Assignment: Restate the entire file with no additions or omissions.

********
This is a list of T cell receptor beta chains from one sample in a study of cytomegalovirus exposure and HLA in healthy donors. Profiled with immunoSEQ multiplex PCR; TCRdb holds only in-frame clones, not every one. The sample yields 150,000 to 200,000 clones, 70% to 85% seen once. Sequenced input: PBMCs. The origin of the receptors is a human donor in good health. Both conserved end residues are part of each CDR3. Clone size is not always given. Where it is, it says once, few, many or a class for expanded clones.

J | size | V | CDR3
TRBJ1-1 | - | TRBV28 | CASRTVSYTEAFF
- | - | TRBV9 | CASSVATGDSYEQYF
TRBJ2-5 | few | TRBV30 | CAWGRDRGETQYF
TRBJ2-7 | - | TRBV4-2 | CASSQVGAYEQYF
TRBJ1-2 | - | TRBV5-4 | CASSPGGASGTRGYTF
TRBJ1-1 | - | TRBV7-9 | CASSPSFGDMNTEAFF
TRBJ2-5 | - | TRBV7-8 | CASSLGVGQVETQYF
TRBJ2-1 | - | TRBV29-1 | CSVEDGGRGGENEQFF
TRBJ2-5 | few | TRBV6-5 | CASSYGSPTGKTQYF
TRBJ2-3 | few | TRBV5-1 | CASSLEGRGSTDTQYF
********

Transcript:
This is a list of T cell receptor beta chains from one sample in a study of cytomegalovirus exposure and HLA in healthy donors. Profiled with immunoSEQ multiplex PCR; TCRdb holds only in-frame clones, not every one. The sample yields 150,000 to 200,000 clones, 70% to 85% seen once. Sequenced input: PBMCs. The origin of the receptors is a human donor in good health. Both conserved end residues are part of each CDR3. Clone size is not always given. Where it is, it says once, few, many or a class for expanded clones.

J | size | V | CDR3
TRBJ1-1 | - | TRBV28 | CASRTVSYTEAFF
- | - | TRBV9 | CASSVATGDSYEQYF
TRBJ2-5 | few | TRBV30 | CAWGRDRGETQYF
TRBJ2-7 | - | TRBV4-2 | CASSQVGAYEQYF
TRBJ1-2 | - | TRBV5-4 | CASSPGGASGTRGYTF
TRBJ1-1 | - | TRBV7-9 | CASSPSFGDMNTEAFF
TRBJ2-5 | - | TRBV7-8 | CASSLGVGQVETQYF
TRBJ2-1 | - | TRBV29-1 | CSVEDGGRGGENEQFF
TRBJ2-5 | few | TRBV6-5 | CASSYGSPTGKTQYF
TRBJ2-3 | few | TRBV5-1 | CASSLEGRGSTDTQYF